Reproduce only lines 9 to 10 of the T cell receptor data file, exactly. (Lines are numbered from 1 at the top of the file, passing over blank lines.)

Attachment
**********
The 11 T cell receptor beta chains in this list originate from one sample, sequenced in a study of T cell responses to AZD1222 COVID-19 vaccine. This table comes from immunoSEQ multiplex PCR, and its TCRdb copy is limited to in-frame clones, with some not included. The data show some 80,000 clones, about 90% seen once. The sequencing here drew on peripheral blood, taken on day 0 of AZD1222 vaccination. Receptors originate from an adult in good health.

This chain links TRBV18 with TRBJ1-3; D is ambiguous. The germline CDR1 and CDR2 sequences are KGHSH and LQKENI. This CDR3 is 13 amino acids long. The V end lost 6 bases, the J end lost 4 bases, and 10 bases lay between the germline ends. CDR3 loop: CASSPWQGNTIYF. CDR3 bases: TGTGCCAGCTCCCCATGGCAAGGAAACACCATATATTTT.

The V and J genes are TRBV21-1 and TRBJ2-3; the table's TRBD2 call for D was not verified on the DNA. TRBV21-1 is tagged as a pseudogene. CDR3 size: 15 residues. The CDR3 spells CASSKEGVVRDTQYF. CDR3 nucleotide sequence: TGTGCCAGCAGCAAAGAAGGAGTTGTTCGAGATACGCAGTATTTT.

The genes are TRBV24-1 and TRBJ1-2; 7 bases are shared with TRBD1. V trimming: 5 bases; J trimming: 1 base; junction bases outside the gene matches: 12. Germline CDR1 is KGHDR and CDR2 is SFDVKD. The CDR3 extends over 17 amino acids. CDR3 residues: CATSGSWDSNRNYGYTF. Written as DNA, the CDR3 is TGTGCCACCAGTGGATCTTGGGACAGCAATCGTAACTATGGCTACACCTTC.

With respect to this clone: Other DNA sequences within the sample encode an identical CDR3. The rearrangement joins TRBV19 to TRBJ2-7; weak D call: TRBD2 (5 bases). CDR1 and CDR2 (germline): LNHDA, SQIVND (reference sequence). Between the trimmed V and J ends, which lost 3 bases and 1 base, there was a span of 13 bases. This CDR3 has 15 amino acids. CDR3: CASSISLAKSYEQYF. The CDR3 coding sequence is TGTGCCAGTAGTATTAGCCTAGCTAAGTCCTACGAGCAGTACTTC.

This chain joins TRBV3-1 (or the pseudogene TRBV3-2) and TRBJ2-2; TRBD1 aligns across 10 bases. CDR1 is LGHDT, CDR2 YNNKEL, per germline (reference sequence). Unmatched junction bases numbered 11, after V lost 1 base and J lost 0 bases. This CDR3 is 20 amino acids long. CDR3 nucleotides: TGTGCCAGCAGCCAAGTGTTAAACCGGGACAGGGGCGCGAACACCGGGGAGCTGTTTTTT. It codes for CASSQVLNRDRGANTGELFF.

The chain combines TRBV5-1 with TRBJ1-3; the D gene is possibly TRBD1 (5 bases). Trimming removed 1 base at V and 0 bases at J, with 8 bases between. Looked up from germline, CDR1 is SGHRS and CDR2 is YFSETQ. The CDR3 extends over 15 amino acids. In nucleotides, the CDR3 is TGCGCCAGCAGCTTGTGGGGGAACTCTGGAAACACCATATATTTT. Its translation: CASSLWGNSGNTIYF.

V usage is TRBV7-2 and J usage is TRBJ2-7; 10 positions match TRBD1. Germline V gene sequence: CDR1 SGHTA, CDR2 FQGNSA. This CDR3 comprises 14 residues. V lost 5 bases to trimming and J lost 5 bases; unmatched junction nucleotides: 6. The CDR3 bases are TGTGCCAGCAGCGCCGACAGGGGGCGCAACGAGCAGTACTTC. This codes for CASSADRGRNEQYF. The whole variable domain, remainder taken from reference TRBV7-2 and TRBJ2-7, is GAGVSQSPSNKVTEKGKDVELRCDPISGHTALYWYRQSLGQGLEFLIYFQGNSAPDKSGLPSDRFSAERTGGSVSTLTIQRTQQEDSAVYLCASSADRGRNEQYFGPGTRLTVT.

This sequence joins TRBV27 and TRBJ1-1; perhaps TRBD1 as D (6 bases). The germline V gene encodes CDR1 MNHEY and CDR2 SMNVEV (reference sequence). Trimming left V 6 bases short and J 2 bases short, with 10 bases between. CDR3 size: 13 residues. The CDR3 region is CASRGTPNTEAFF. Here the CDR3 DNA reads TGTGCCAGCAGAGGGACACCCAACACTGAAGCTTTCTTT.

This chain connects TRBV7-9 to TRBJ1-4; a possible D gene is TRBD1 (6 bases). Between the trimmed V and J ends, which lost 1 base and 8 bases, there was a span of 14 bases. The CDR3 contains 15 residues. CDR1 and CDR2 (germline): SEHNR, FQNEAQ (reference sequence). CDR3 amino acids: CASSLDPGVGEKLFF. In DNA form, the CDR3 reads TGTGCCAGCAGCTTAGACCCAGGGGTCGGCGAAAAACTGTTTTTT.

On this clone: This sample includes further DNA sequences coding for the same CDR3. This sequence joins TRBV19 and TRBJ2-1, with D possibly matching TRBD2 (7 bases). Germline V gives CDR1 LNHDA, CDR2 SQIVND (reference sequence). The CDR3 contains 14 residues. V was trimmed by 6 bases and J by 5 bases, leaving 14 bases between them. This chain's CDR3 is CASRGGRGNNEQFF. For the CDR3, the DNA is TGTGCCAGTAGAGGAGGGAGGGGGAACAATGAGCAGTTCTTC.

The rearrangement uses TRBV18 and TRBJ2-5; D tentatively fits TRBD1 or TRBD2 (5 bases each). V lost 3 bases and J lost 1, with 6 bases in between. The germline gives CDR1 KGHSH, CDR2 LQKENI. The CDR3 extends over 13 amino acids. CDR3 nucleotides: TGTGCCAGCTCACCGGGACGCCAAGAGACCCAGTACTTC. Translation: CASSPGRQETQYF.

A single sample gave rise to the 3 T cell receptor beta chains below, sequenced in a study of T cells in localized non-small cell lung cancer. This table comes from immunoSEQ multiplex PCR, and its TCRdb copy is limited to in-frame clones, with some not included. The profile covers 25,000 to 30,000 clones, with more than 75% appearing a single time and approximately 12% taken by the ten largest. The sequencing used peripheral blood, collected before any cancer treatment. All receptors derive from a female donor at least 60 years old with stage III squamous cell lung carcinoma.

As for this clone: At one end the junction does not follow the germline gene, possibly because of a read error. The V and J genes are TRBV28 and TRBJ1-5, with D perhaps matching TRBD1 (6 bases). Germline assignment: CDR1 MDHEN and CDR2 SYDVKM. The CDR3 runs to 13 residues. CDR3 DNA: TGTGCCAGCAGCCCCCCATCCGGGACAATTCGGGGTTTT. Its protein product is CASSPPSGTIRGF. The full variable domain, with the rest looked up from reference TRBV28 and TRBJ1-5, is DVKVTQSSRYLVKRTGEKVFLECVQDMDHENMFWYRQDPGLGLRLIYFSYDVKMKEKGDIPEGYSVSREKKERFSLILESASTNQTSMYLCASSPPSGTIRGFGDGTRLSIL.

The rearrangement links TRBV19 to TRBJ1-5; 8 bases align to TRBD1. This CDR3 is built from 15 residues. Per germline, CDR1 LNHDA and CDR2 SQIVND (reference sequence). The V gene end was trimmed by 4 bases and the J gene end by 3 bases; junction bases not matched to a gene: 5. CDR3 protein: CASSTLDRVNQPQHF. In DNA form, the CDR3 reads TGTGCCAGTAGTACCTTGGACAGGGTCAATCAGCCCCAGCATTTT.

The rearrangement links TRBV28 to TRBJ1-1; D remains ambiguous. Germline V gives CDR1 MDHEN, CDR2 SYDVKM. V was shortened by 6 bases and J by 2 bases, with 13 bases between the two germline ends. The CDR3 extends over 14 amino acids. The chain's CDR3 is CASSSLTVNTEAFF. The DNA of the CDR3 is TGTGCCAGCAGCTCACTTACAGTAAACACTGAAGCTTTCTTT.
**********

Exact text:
This sequence joins TRBV27 and TRBJ1-1; perhaps TRBD1 as D (6 bases). The germline V gene encodes CDR1 MNHEY and CDR2 SMNVEV (reference sequence). Trimming left V 6 bases short and J 2 bases short, with 10 bases between. CDR3 size: 13 residues. The CDR3 region is CASRGTPNTEAFF. Here the CDR3 DNA reads TGTGCCAGCAGAGGGACACCCAACACTGAAGCTTTCTTT.

This chain connects TRBV7-9 to TRBJ1-4; a possible D gene is TRBD1 (6 bases). Between the trimmed V and J ends, which lost 1 base and 8 bases, there was a span of 14 bases. The CDR3 contains 15 residues. CDR1 and CDR2 (germline): SEHNR, FQNEAQ (reference sequence). CDR3 amino acids: CASSLDPGVGEKLFF. In DNA form, the CDR3 reads TGTGCCAGCAGCTTAGACCCAGGGGTCGGCGAAAAACTGTTTTTT.